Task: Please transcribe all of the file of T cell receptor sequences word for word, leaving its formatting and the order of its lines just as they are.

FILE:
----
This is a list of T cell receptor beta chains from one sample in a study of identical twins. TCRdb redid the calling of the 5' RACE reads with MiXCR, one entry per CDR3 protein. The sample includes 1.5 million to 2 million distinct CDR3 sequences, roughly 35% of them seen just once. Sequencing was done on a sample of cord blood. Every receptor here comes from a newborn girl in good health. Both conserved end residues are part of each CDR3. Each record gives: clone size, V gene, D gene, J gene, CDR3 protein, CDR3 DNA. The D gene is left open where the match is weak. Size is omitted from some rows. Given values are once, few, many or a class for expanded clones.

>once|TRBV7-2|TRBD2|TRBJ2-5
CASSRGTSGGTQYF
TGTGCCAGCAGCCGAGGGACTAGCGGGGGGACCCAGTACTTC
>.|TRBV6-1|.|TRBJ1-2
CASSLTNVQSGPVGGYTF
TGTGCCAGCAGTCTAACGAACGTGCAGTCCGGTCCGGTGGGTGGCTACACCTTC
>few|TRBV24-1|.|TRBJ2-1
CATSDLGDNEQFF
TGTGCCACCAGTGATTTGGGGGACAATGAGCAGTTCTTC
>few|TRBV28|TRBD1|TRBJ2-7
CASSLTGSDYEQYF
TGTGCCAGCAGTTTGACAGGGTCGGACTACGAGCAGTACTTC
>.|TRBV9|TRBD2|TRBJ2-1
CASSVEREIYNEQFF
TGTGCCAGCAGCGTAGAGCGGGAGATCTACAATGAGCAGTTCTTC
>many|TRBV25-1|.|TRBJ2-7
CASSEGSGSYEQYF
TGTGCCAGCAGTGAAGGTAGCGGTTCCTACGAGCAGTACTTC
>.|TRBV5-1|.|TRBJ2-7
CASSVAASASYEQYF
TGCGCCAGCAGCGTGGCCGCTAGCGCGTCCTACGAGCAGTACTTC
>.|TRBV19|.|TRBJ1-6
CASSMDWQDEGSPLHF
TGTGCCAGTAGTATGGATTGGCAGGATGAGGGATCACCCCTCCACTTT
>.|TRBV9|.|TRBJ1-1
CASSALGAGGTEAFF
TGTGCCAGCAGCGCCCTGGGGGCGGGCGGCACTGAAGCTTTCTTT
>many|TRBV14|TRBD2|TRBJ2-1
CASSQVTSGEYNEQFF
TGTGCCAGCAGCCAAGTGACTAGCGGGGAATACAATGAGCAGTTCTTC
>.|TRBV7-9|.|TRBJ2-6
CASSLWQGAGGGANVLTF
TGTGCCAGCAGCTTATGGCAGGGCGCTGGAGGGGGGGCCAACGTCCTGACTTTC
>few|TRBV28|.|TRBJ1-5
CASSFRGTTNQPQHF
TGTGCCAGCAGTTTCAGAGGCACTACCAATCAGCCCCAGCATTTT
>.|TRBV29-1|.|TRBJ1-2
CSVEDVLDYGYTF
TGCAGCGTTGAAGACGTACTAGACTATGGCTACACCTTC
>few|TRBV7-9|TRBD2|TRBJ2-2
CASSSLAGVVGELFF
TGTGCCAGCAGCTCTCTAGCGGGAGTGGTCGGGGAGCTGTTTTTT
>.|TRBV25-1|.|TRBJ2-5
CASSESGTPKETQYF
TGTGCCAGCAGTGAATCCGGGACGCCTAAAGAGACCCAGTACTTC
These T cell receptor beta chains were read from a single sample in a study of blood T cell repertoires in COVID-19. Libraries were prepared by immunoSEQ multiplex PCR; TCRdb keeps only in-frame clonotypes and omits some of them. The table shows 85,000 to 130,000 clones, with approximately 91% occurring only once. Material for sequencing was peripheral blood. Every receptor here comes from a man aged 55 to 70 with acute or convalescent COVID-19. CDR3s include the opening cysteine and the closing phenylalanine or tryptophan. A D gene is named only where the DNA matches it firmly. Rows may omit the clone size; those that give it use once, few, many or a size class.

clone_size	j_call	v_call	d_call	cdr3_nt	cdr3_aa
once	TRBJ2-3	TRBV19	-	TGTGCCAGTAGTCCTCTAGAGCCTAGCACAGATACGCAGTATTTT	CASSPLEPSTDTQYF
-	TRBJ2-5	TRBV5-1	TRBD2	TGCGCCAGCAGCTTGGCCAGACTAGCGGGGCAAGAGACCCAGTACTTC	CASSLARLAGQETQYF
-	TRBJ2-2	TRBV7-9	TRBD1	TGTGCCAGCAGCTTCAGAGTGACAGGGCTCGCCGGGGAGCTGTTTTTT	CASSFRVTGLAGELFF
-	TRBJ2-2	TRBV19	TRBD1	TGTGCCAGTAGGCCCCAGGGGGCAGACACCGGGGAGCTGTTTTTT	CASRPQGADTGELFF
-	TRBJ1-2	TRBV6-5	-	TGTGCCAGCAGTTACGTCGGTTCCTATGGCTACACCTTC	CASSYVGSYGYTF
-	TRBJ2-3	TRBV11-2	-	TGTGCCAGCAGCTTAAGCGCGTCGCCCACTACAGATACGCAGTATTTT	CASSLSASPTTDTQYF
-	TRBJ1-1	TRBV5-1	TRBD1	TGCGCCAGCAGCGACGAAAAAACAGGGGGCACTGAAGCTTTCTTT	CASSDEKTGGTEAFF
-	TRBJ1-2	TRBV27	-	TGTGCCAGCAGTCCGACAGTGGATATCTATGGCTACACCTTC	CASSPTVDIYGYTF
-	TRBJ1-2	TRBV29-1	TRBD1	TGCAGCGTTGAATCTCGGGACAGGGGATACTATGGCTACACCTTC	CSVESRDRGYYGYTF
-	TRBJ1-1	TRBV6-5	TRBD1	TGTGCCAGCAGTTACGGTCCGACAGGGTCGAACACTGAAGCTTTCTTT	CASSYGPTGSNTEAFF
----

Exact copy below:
This is a list of T cell receptor beta chains from one sample in a study of identical twins. TCRdb redid the calling of the 5' RACE reads with MiXCR, one entry per CDR3 protein. The sample includes 1.5 million to 2 million distinct CDR3 sequences, roughly 35% of them seen just once. Sequencing was done on a sample of cord blood. Every receptor here comes from a newborn girl in good health. Both conserved end residues are part of each CDR3. Each record gives: clone size, V gene, D gene, J gene, CDR3 protein, CDR3 DNA. The D gene is left open where the match is weak. Size is omitted from some rows. Given values are once, few, many or a class for expanded clones.

>once|TRBV7-2|TRBD2|TRBJ2-5
CASSRGTSGGTQYF
TGTGCCAGCAGCCGAGGGACTAGCGGGGGGACCCAGTACTTC
>.|TRBV6-1|.|TRBJ1-2
CASSLTNVQSGPVGGYTF
TGTGCCAGCAGTCTAACGAACGTGCAGTCCGGTCCGGTGGGTGGCTACACCTTC
>few|TRBV24-1|.|TRBJ2-1
CATSDLGDNEQFF
TGTGCCACCAGTGATTTGGGGGACAATGAGCAGTTCTTC
>few|TRBV28|TRBD1|TRBJ2-7
CASSLTGSDYEQYF
TGTGCCAGCAGTTTGACAGGGTCGGACTACGAGCAGTACTTC
>.|TRBV9|TRBD2|TRBJ2-1
CASSVEREIYNEQFF
TGTGCCAGCAGCGTAGAGCGGGAGATCTACAATGAGCAGTTCTTC
>many|TRBV25-1|.|TRBJ2-7
CASSEGSGSYEQYF
TGTGCCAGCAGTGAAGGTAGCGGTTCCTACGAGCAGTACTTC
>.|TRBV5-1|.|TRBJ2-7
CASSVAASASYEQYF
TGCGCCAGCAGCGTGGCCGCTAGCGCGTCCTACGAGCAGTACTTC
>.|TRBV19|.|TRBJ1-6
CASSMDWQDEGSPLHF
TGTGCCAGTAGTATGGATTGGCAGGATGAGGGATCACCCCTCCACTTT
>.|TRBV9|.|TRBJ1-1
CASSALGAGGTEAFF
TGTGCCAGCAGCGCCCTGGGGGCGGGCGGCACTGAAGCTTTCTTT
>many|TRBV14|TRBD2|TRBJ2-1
CASSQVTSGEYNEQFF
TGTGCCAGCAGCCAAGTGACTAGCGGGGAATACAATGAGCAGTTCTTC
>.|TRBV7-9|.|TRBJ2-6
CASSLWQGAGGGANVLTF
TGTGCCAGCAGCTTATGGCAGGGCGCTGGAGGGGGGGCCAACGTCCTGACTTTC
>few|TRBV28|.|TRBJ1-5
CASSFRGTTNQPQHF
TGTGCCAGCAGTTTCAGAGGCACTACCAATCAGCCCCAGCATTTT
>.|TRBV29-1|.|TRBJ1-2
CSVEDVLDYGYTF
TGCAGCGTTGAAGACGTACTAGACTATGGCTACACCTTC
>few|TRBV7-9|TRBD2|TRBJ2-2
CASSSLAGVVGELFF
TGTGCCAGCAGCTCTCTAGCGGGAGTGGTCGGGGAGCTGTTTTTT
>.|TRBV25-1|.|TRBJ2-5
CASSESGTPKETQYF
TGTGCCAGCAGTGAATCCGGGACGCCTAAAGAGACCCAGTACTTC
These T cell receptor beta chains were read from a single sample in a study of blood T cell repertoires in COVID-19. Libraries were prepared by immunoSEQ multiplex PCR; TCRdb keeps only in-frame clonotypes and omits some of them. The table shows 85,000 to 130,000 clones, with approximately 91% occurring only once. Material for sequencing was peripheral blood. Every receptor here comes from a man aged 55 to 70 with acute or convalescent COVID-19. CDR3s include the opening cysteine and the closing phenylalanine or tryptophan. A D gene is named only where the DNA matches it firmly. Rows may omit the clone size; those that give it use once, few, many or a size class.

clone_size	j_call	v_call	d_call	cdr3_nt	cdr3_aa
once	TRBJ2-3	TRBV19	-	TGTGCCAGTAGTCCTCTAGAGCCTAGCACAGATACGCAGTATTTT	CASSPLEPSTDTQYF
-	TRBJ2-5	TRBV5-1	TRBD2	TGCGCCAGCAGCTTGGCCAGACTAGCGGGGCAAGAGACCCAGTACTTC	CASSLARLAGQETQYF
-	TRBJ2-2	TRBV7-9	TRBD1	TGTGCCAGCAGCTTCAGAGTGACAGGGCTCGCCGGGGAGCTGTTTTTT	CASSFRVTGLAGELFF
-	TRBJ2-2	TRBV19	TRBD1	TGTGCCAGTAGGCCCCAGGGGGCAGACACCGGGGAGCTGTTTTTT	CASRPQGADTGELFF
-	TRBJ1-2	TRBV6-5	-	TGTGCCAGCAGTTACGTCGGTTCCTATGGCTACACCTTC	CASSYVGSYGYTF
-	TRBJ2-3	TRBV11-2	-	TGTGCCAGCAGCTTAAGCGCGTCGCCCACTACAGATACGCAGTATTTT	CASSLSASPTTDTQYF
-	TRBJ1-1	TRBV5-1	TRBD1	TGCGCCAGCAGCGACGAAAAAACAGGGGGCACTGAAGCTTTCTTT	CASSDEKTGGTEAFF
-	TRBJ1-2	TRBV27	-	TGTGCCAGCAGTCCGACAGTGGATATCTATGGCTACACCTTC	CASSPTVDIYGYTF
-	TRBJ1-2	TRBV29-1	TRBD1	TGCAGCGTTGAATCTCGGGACAGGGGATACTATGGCTACACCTTC	CSVESRDRGYYGYTF
-	TRBJ1-1	TRBV6-5	TRBD1	TGTGCCAGCAGTTACGGTCCGACAGGGTCGAACACTGAAGCTTTCTTT	CASSYGPTGSNTEAFF